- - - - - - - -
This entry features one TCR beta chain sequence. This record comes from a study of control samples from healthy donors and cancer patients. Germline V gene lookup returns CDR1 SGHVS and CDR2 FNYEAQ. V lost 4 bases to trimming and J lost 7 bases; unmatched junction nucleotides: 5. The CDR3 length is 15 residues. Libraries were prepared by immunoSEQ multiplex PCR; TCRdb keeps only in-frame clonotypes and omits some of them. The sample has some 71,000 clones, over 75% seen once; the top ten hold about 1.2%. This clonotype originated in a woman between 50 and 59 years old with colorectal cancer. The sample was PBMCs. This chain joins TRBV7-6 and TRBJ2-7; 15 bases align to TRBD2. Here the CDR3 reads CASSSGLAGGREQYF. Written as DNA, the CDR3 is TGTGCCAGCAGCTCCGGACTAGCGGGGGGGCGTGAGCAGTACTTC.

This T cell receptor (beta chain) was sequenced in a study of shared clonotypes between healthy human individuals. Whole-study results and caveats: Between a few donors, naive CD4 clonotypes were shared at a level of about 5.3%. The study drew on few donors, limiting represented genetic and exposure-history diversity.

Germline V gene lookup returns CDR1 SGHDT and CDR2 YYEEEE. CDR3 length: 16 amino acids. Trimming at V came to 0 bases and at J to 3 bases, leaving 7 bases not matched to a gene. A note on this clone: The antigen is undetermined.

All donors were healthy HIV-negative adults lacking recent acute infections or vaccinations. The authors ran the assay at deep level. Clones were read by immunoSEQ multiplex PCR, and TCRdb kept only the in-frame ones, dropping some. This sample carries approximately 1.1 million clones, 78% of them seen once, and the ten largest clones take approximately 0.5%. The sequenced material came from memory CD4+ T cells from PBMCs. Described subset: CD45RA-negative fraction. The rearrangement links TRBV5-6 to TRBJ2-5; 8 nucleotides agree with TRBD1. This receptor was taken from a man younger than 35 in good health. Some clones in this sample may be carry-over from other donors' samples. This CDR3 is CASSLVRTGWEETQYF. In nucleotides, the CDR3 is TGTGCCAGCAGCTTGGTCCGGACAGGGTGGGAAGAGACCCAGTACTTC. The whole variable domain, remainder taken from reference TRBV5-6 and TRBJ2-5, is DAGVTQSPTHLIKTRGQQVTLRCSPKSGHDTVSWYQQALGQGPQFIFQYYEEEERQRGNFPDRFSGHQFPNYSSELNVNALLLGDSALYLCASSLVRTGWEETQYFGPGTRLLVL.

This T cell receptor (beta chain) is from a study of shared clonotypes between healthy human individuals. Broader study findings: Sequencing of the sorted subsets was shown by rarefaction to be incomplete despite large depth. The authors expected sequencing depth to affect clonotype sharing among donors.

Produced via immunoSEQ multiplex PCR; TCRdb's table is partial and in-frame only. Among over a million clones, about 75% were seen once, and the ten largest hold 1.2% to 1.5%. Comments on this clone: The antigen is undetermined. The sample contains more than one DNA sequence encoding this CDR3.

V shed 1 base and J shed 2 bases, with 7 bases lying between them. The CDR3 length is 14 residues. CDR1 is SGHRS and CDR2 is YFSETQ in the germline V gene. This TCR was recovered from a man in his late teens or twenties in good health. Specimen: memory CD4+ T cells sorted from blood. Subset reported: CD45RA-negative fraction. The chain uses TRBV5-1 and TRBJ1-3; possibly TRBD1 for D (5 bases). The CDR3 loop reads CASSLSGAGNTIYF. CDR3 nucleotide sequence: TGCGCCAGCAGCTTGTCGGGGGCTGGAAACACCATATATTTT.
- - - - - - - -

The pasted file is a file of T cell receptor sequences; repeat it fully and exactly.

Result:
This entry features one TCR beta chain sequence. This record comes from a study of control samples from healthy donors and cancer patients. Germline V gene lookup returns CDR1 SGHVS and CDR2 FNYEAQ. V lost 4 bases to trimming and J lost 7 bases; unmatched junction nucleotides: 5. The CDR3 length is 15 residues. Libraries were prepared by immunoSEQ multiplex PCR; TCRdb keeps only in-frame clonotypes and omits some of them. The sample has some 71,000 clones, over 75% seen once; the top ten hold about 1.2%. This clonotype originated in a woman between 50 and 59 years old with colorectal cancer. The sample was PBMCs. This chain joins TRBV7-6 and TRBJ2-7; 15 bases align to TRBD2. Here the CDR3 reads CASSSGLAGGREQYF. Written as DNA, the CDR3 is TGTGCCAGCAGCTCCGGACTAGCGGGGGGGCGTGAGCAGTACTTC.

This T cell receptor (beta chain) was sequenced in a study of shared clonotypes between healthy human individuals. Whole-study results and caveats: Between a few donors, naive CD4 clonotypes were shared at a level of about 5.3%. The study drew on few donors, limiting represented genetic and exposure-history diversity.

Germline V gene lookup returns CDR1 SGHDT and CDR2 YYEEEE. CDR3 length: 16 amino acids. Trimming at V came to 0 bases and at J to 3 bases, leaving 7 bases not matched to a gene. A note on this clone: The antigen is undetermined.

All donors were healthy HIV-negative adults lacking recent acute infections or vaccinations. The authors ran the assay at deep level. Clones were read by immunoSEQ multiplex PCR, and TCRdb kept only the in-frame ones, dropping some. This sample carries approximately 1.1 million clones, 78% of them seen once, and the ten largest clones take approximately 0.5%. The sequenced material came from memory CD4+ T cells from PBMCs. Described subset: CD45RA-negative fraction. The rearrangement links TRBV5-6 to TRBJ2-5; 8 nucleotides agree with TRBD1. This receptor was taken from a man younger than 35 in good health. Some clones in this sample may be carry-over from other donors' samples. This CDR3 is CASSLVRTGWEETQYF. In nucleotides, the CDR3 is TGTGCCAGCAGCTTGGTCCGGACAGGGTGGGAAGAGACCCAGTACTTC. The whole variable domain, remainder taken from reference TRBV5-6 and TRBJ2-5, is DAGVTQSPTHLIKTRGQQVTLRCSPKSGHDTVSWYQQALGQGPQFIFQYYEEEERQRGNFPDRFSGHQFPNYSSELNVNALLLGDSALYLCASSLVRTGWEETQYFGPGTRLLVL.

This T cell receptor (beta chain) is from a study of shared clonotypes between healthy human individuals. Broader study findings: Sequencing of the sorted subsets was shown by rarefaction to be incomplete despite large depth. The authors expected sequencing depth to affect clonotype sharing among donors.

Produced via immunoSEQ multiplex PCR; TCRdb's table is partial and in-frame only. Among over a million clones, about 75% were seen once, and the ten largest hold 1.2% to 1.5%. Comments on this clone: The antigen is undetermined. The sample contains more than one DNA sequence encoding this CDR3.

V shed 1 base and J shed 2 bases, with 7 bases lying between them. The CDR3 length is 14 residues. CDR1 is SGHRS and CDR2 is YFSETQ in the germline V gene. This TCR was recovered from a man in his late teens or twenties in good health. Specimen: memory CD4+ T cells sorted from blood. Subset reported: CD45RA-negative fraction. The chain uses TRBV5-1 and TRBJ1-3; possibly TRBD1 for D (5 bases). The CDR3 loop reads CASSLSGAGNTIYF. CDR3 nucleotide sequence: TGCGCCAGCAGCTTGTCGGGGGCTGGAAACACCATATATTTT.